Is Money Mitt’s Ticket to Ride?
If Romney was left to run only on his conservative credentials, voters would probably begin to see him as the emperor in The Emperor’s New Clothes, someone in desperate need of a personality and an authentic conservative mantle. In states where Mitt Romney doesn’t spend lots of money, he loses.
Santorum’s triple-header win of Missouri, Minnesota and Colorado last night was not only a “stunner” but proof positive conservatives are rejecting Romney as their “front runner.” While none of the contests awarded delegates, Santorum’s victories cast huge doubts again on whether Romney is the inevitable Republican nominee. In big states like Florida, money and organization are Romney’s assets because he has been unable to win over the majority of Republicans with his fluctuating record.
Santorum with four wins under his belt has vowed to press on as has Newt, who is banking on adding to his South Carolina win by picking up more southern states. It looks like Romney will have go after the two men with both barrels of cash loaded. Let’s hope his money last longer than his conservatism.
Romney and his Romney PACs bought his Florida win by spending $15.6 million in TV ads compared to the paltry $3.3 million Newt and pro-Newt PACs spent. This left Newt unable to defend himself against Romney’s avalanche of negative ads. (That said Newt is falling woefully short on organization and money. Failing to make it on Virginia’s primary ballot, Newt complained Virginia’s 1970 ballot access law was too onerous. He also said he would challenge Florida’s winner take all primary results. When you’re running for president, excuses are unacceptable.)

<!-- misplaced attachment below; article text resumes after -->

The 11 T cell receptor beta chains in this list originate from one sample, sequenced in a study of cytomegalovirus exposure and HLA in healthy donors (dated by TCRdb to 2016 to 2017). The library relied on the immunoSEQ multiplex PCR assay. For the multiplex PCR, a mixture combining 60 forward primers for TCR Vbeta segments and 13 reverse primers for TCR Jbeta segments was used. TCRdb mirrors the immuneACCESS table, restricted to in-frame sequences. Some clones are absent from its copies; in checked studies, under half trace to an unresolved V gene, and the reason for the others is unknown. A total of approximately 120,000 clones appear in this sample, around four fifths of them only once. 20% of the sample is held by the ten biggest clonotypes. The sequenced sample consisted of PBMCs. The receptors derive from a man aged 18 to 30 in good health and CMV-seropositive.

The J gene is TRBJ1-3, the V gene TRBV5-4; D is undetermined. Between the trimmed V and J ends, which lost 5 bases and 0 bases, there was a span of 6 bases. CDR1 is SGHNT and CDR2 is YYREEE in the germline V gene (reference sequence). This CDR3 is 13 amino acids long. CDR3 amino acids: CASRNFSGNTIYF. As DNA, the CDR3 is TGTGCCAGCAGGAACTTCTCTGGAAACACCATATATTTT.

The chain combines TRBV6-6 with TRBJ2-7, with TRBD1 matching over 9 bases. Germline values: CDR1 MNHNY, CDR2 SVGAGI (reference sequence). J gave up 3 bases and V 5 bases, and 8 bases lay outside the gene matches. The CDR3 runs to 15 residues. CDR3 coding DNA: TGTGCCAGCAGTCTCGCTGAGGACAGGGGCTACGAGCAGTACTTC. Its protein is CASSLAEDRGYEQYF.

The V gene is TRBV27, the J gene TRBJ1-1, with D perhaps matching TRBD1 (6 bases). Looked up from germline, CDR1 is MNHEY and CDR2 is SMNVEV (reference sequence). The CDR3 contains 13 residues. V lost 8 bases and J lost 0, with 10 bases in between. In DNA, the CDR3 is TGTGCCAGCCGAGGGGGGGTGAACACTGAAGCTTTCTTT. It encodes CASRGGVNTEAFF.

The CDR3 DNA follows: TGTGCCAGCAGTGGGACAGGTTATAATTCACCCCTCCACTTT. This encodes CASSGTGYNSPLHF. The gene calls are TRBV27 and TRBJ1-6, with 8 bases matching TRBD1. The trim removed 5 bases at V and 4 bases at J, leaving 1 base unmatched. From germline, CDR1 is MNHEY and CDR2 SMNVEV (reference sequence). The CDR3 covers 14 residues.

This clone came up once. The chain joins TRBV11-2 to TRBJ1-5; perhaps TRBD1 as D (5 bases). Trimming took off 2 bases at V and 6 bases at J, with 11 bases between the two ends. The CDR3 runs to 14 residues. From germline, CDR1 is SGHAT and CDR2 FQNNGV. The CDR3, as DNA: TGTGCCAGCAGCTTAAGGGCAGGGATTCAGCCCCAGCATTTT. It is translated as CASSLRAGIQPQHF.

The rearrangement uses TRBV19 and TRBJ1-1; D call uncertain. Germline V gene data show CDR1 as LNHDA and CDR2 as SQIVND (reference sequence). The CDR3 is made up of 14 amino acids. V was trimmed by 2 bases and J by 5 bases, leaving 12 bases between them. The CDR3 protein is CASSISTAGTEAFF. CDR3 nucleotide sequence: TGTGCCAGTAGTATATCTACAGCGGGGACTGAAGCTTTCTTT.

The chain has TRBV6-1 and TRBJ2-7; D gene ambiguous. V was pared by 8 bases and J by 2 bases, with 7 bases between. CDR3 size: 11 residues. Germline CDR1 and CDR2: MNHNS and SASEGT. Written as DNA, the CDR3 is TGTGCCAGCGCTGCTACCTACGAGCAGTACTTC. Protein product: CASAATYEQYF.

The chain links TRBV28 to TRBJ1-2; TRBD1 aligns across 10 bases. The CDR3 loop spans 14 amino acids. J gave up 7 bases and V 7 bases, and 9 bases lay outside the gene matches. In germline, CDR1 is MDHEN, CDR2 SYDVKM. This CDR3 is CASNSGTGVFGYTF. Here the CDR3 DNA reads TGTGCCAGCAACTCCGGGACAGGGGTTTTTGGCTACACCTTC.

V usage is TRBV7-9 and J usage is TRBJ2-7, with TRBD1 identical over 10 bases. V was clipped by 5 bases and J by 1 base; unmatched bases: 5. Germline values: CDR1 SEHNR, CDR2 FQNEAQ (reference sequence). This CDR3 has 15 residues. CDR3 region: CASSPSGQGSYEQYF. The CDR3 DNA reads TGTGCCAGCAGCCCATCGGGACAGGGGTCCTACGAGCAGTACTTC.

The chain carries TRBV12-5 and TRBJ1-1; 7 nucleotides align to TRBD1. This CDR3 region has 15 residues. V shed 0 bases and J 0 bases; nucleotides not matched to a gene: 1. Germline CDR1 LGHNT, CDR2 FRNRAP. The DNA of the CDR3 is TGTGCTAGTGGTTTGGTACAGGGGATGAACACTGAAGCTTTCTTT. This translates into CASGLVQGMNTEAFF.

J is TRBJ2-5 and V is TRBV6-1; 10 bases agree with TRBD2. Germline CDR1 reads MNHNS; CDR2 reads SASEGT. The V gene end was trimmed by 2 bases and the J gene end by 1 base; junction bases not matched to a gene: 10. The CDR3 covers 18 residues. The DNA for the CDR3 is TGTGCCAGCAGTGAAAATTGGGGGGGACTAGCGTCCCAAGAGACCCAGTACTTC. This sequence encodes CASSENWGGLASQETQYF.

Romney’s spending in Florida replicated the same tactics he used in Iowa just on a bigger scale. This begs the question: is Romney trying to buy the GOP nomination because he can’t convince voters he can be trusted as a conservative?
“I’m not concerned about the very poor. We have a safety net there. If it needs a repair, I’ll fix it. I’m not concerned about the very rich. I’m concerned about the very heart of America, the 90%, 95% of Americans who right now are struggling and I’ll continue to take that message across the nation.”
He then added: “You can choose where to focus. You can focus on the rich. That’s not my focus. You can focus on the very poor. That’s not focus. My focus is on middle income Americans . . .We have a very ample safety net. . .we have food stamps, we have Medicaid , we have housing vouchers, we have programs to help the poor.”
Compare this to Newt’s tax plan which would move all earners toward a flatter tax like the 15% Romney enjoys and Newt’s pledge to move people off of food stamps and into jobs. Then ask yourself of the two who sounds more conservative?
Aside from Romney’s economic plan, the real reason Romney has to buy the GOP nomination is Romneycare, the Massachusetts healthcare mandate he signed into law, which he insists isn’t Obamacare. As Santorum said in a lengthy exchange with Romney during a Florida debate, “Romneycare is Obamacare.” Imagine Romney as the GOP nominee in debates with Obama, defending Romneycare in one breath then saying he wants to repeal Obamacare in the next. Tough sell!
Someone tweeted at me recently if our political reality were different and we had a Republican in the White House today instead of President Obama, we would probably see Mitt Romney on a stage debating Hillary Clinton in a race for the Democrat nomination. We know where Obama and the other Republican candidates stand on the issues but not Romney.
With a record like Romney’s, constantly seesawing from left to right, one understands why Romney is stuck in the middle of Santorum and Gingrich and why money may be his ticket to ride into the GOP nomination. It’s hard for voters to trust someone like Romney whose positions are like a box of chocolates– you just don’t know what you’re going to get. In a general election this will matter, especially in wooing independent voters.